Robert Green wrote
The heyday of the BBC loudspeaker research program was drawing to a close in 1983 when the original LS5/9 was developed. The LS5/9 and its larger brother the LS5/8 were really the last of the products one might think of as BBC monitors in the traditional sense. (The later LS5/12 was a different sort of transducer, and not really a creation of the Kingswood Warren group.) Things were changing at the BBC. Thatcher-esque austerity would soon shut down its speaker research program, and, in another direction, the BBC was having to deal with the monitoring of rock music—rather reluctantly, one supposes. The LS5/8 was explicitly intended, it seems, to meet the need for a monitor speaker that would play loudly. The LS5/9 is a much smaller unit—only a one-cubic-foot cabinet—but it too was expected to produce considerable sound pressure levels. But despite the additional requirement of playing louder, the LS5/9 remained true to the classic BBC principles of damped thin-wall cabinet construction and crossover circuitry that controlled the frequency response very carefully.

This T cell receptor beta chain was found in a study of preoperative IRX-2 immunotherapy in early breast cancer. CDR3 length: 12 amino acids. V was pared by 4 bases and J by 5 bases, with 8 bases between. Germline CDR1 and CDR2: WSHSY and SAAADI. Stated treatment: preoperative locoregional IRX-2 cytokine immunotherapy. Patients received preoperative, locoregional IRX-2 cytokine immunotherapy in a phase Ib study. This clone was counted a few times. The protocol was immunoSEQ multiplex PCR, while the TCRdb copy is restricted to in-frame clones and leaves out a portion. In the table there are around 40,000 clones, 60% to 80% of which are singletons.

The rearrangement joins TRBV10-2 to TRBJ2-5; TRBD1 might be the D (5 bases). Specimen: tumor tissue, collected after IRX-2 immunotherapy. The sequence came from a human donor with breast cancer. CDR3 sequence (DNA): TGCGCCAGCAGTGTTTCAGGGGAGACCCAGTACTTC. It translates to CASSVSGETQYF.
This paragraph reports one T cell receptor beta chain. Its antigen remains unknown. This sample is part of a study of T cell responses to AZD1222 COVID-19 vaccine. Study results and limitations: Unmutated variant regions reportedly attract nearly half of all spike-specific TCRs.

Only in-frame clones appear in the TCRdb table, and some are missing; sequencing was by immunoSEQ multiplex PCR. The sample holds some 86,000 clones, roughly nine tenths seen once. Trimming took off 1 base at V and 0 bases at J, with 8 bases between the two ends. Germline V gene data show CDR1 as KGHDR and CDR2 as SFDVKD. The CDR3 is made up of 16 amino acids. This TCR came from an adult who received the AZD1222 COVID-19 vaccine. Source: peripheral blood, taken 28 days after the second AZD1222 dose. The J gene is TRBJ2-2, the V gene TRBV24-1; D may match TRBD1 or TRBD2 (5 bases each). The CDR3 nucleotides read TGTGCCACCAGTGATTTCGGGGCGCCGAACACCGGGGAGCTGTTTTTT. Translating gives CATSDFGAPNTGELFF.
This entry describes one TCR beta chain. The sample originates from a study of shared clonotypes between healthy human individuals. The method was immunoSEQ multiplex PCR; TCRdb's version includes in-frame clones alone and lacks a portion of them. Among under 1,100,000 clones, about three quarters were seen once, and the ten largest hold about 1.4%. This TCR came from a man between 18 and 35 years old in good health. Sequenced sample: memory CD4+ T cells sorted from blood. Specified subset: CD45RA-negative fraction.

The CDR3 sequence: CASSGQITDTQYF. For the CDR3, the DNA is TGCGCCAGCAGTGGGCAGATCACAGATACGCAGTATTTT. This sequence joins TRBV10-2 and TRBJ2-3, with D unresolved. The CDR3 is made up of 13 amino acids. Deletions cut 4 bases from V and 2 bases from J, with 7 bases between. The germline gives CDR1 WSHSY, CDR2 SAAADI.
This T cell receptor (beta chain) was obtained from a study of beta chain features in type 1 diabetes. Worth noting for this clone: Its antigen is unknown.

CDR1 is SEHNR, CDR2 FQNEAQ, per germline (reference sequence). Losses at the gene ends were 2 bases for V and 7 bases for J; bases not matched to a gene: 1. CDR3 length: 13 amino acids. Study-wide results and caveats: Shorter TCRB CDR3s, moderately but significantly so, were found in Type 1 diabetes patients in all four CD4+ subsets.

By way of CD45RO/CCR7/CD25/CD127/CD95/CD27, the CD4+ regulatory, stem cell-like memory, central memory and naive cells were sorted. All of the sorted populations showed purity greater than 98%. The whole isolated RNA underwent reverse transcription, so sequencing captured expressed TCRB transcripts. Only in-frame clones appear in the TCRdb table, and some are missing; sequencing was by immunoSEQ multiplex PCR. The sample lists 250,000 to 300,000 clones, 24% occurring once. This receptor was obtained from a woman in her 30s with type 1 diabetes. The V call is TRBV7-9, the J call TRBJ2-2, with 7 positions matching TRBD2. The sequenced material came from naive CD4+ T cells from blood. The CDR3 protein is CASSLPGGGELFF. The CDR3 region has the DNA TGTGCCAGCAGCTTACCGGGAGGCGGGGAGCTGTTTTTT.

The LS5/9 was not quite the commercial success that earlier BBC-related models like the Spendor BC1 (which was the moral equivalent of the BBC’s LS3/6) or the LS3/5a had been. For one thing, the BBC’s ideas had become quite widespread, and accurate, flat, two-way “monitor” speakers from other sources had become widely available. There was more competition than the BC1 had seen in 1968, when it was practically the only low-coloration box monitor available.